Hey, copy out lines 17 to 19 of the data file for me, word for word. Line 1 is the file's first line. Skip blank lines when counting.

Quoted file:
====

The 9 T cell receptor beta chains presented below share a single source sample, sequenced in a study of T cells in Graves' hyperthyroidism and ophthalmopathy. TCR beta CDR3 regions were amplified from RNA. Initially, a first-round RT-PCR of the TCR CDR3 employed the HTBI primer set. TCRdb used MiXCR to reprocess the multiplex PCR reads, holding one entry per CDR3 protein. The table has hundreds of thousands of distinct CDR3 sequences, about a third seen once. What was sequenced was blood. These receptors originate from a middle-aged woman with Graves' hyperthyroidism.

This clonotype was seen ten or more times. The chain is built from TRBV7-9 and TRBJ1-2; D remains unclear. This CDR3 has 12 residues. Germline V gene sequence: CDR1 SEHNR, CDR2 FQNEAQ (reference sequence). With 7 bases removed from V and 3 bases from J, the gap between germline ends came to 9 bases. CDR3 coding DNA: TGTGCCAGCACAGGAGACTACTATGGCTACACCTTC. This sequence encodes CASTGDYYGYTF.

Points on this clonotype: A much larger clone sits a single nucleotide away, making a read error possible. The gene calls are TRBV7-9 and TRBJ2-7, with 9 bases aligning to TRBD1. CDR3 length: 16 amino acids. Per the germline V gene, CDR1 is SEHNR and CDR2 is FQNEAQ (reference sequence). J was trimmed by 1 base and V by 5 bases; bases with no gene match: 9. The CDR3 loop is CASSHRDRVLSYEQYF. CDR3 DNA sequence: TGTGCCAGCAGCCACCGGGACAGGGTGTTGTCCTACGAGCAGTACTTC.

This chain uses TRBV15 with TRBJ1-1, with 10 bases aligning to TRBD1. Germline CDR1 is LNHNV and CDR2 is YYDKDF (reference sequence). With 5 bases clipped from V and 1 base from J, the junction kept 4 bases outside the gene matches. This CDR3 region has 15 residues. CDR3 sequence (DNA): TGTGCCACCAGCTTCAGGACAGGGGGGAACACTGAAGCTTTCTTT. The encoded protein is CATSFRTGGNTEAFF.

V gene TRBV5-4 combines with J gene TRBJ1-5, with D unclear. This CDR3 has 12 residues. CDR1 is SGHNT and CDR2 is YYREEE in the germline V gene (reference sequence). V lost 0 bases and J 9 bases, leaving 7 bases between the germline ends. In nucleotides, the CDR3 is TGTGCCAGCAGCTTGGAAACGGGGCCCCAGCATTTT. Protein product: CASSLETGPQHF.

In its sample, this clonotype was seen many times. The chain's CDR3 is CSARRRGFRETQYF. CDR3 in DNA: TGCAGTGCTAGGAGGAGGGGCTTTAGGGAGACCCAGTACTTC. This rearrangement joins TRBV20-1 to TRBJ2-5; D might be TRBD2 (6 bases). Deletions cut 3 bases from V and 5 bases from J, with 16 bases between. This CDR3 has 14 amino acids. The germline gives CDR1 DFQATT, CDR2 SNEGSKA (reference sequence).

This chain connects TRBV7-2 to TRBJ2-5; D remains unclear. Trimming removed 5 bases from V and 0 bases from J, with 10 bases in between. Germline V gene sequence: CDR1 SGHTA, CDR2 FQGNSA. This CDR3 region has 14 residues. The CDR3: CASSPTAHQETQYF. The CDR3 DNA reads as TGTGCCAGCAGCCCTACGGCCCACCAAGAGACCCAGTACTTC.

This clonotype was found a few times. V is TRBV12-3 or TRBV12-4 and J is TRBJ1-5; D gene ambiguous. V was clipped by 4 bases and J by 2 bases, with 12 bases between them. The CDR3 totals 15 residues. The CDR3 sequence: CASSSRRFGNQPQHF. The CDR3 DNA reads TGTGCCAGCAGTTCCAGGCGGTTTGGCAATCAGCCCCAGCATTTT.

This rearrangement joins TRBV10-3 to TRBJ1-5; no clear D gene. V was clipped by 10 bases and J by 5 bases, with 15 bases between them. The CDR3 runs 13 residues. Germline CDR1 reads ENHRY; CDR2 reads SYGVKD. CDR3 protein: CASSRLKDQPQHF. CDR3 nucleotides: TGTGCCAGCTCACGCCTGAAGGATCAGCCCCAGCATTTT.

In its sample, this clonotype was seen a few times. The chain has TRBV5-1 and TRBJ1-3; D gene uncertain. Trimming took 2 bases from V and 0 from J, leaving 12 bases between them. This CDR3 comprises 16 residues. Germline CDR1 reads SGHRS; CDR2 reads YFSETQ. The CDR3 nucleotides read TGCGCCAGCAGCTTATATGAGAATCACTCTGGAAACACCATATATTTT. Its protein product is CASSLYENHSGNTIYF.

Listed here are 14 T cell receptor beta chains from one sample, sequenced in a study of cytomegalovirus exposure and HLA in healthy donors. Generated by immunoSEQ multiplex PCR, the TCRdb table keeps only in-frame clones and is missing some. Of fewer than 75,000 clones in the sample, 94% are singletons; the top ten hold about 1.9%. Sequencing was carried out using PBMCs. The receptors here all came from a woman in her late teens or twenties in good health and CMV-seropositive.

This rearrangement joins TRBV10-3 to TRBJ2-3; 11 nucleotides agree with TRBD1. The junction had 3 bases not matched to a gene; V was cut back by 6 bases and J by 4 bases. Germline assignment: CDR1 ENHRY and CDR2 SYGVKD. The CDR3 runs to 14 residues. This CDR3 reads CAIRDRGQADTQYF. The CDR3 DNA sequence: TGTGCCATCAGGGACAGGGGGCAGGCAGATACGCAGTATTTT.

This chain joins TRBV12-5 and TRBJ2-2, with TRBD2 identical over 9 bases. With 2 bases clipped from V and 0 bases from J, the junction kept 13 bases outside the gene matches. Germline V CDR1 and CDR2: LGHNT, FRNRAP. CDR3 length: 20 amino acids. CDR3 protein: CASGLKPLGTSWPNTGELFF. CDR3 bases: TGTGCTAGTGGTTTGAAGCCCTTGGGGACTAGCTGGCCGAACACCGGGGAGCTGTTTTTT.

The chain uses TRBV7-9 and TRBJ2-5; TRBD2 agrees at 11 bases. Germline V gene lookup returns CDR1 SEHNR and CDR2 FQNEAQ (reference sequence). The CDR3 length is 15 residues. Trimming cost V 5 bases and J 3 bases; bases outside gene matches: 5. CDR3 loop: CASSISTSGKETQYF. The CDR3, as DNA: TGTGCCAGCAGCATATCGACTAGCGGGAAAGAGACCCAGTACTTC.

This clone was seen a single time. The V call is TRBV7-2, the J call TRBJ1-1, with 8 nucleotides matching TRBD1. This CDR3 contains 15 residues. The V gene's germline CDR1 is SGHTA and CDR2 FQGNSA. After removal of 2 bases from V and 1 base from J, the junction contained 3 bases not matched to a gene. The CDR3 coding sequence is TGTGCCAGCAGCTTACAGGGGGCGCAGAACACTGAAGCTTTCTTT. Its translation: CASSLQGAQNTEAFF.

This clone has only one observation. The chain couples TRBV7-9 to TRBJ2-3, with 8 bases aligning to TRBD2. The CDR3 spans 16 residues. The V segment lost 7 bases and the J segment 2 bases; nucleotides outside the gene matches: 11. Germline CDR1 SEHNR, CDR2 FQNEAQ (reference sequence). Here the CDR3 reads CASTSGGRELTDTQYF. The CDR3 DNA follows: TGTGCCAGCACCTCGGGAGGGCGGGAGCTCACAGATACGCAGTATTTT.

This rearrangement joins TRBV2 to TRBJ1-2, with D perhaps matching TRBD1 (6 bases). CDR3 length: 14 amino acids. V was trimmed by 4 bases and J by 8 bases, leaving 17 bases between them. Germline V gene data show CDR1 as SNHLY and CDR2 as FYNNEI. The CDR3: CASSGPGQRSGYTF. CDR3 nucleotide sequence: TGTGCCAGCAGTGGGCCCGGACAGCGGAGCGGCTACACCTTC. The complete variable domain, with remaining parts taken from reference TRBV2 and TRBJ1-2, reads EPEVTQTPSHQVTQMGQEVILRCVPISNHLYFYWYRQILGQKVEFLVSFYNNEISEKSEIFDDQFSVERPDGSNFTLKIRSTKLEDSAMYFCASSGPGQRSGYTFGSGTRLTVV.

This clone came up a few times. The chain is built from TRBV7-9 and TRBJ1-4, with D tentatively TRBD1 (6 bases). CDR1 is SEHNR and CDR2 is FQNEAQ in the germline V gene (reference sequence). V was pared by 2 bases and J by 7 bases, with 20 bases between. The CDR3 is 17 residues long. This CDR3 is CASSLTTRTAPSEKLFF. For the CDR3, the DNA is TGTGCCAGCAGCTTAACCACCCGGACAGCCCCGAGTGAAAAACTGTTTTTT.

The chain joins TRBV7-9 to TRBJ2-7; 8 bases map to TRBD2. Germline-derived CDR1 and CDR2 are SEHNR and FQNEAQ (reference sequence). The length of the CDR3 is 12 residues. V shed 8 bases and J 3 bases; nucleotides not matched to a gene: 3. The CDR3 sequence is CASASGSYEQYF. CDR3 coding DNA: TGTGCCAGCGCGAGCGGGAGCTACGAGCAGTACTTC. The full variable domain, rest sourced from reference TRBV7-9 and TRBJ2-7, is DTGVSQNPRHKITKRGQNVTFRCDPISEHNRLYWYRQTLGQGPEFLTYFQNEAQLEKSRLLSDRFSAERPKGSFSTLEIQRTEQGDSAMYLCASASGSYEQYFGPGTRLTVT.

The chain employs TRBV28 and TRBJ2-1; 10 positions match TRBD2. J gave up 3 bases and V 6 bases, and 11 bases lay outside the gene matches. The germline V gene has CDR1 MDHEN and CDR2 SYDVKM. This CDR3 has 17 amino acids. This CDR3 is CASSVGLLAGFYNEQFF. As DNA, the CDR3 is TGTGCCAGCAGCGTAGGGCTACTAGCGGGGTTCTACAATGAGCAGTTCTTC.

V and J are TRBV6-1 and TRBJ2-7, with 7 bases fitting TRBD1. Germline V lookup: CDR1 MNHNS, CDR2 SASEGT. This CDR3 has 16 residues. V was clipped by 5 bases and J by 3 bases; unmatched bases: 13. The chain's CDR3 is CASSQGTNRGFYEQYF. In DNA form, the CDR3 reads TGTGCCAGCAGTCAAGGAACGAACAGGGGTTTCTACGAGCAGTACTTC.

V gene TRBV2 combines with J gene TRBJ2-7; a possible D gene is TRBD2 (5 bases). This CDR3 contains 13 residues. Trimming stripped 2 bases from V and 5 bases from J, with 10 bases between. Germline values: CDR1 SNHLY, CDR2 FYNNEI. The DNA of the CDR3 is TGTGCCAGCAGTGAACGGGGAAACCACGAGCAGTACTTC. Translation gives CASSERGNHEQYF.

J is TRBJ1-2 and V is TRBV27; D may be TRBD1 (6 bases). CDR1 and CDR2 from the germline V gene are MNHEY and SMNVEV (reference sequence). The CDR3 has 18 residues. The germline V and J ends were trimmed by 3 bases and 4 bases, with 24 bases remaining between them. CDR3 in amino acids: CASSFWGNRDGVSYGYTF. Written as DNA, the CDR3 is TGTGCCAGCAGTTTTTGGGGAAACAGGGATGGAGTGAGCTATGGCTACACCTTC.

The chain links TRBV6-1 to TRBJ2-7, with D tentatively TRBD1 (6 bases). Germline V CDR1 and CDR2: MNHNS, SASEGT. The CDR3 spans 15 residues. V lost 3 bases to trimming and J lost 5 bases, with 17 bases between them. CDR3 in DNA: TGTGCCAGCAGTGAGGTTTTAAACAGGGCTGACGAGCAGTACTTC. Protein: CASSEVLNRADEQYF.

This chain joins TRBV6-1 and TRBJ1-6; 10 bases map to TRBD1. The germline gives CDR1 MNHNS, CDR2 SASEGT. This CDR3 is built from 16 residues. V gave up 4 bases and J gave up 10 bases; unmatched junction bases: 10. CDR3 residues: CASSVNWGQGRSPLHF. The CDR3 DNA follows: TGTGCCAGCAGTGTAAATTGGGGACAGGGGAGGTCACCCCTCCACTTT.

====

This rearrangement joins TRBV2 to TRBJ1-2, with D perhaps matching TRBD1 (6 bases). CDR3 length: 14 amino acids. V was trimmed by 4 bases and J by 8 bases, leaving 17 bases between them. Germline V gene data show CDR1 as SNHLY and CDR2 as FYNNEI. The CDR3: CASSGPGQRSGYTF. CDR3 nucleotide sequence: TGTGCCAGCAGTGGGCCCGGACAGCGGAGCGGCTACACCTTC. The complete variable domain, with remaining parts taken from reference TRBV2 and TRBJ1-2, reads EPEVTQTPSHQVTQMGQEVILRCVPISNHLYFYWYRQILGQKVEFLVSFYNNEISEKSEIFDDQFSVERPDGSNFTLKIRSTKLEDSAMYFCASSGPGQRSGYTFGSGTRLTVV.

This clone came up a few times. The chain is built from TRBV7-9 and TRBJ1-4, with D tentatively TRBD1 (6 bases). CDR1 is SEHNR and CDR2 is FQNEAQ in the germline V gene (reference sequence). V was pared by 2 bases and J by 7 bases, with 20 bases between. The CDR3 is 17 residues long. This CDR3 is CASSLTTRTAPSEKLFF. For the CDR3, the DNA is TGTGCCAGCAGCTTAACCACCCGGACAGCCCCGAGTGAAAAACTGTTTTTT.

The chain joins TRBV7-9 to TRBJ2-7; 8 bases map to TRBD2. Germline-derived CDR1 and CDR2 are SEHNR and FQNEAQ (reference sequence). The length of the CDR3 is 12 residues. V shed 8 bases and J 3 bases; nucleotides not matched to a gene: 3. The CDR3 sequence is CASASGSYEQYF. CDR3 coding DNA: TGTGCCAGCGCGAGCGGGAGCTACGAGCAGTACTTC. The full variable domain, rest sourced from reference TRBV7-9 and TRBJ2-7, is DTGVSQNPRHKITKRGQNVTFRCDPISEHNRLYWYRQTLGQGPEFLTYFQNEAQLEKSRLLSDRFSAERPKGSFSTLEIQRTEQGDSAMYLCASASGSYEQYFGPGTRLTVT.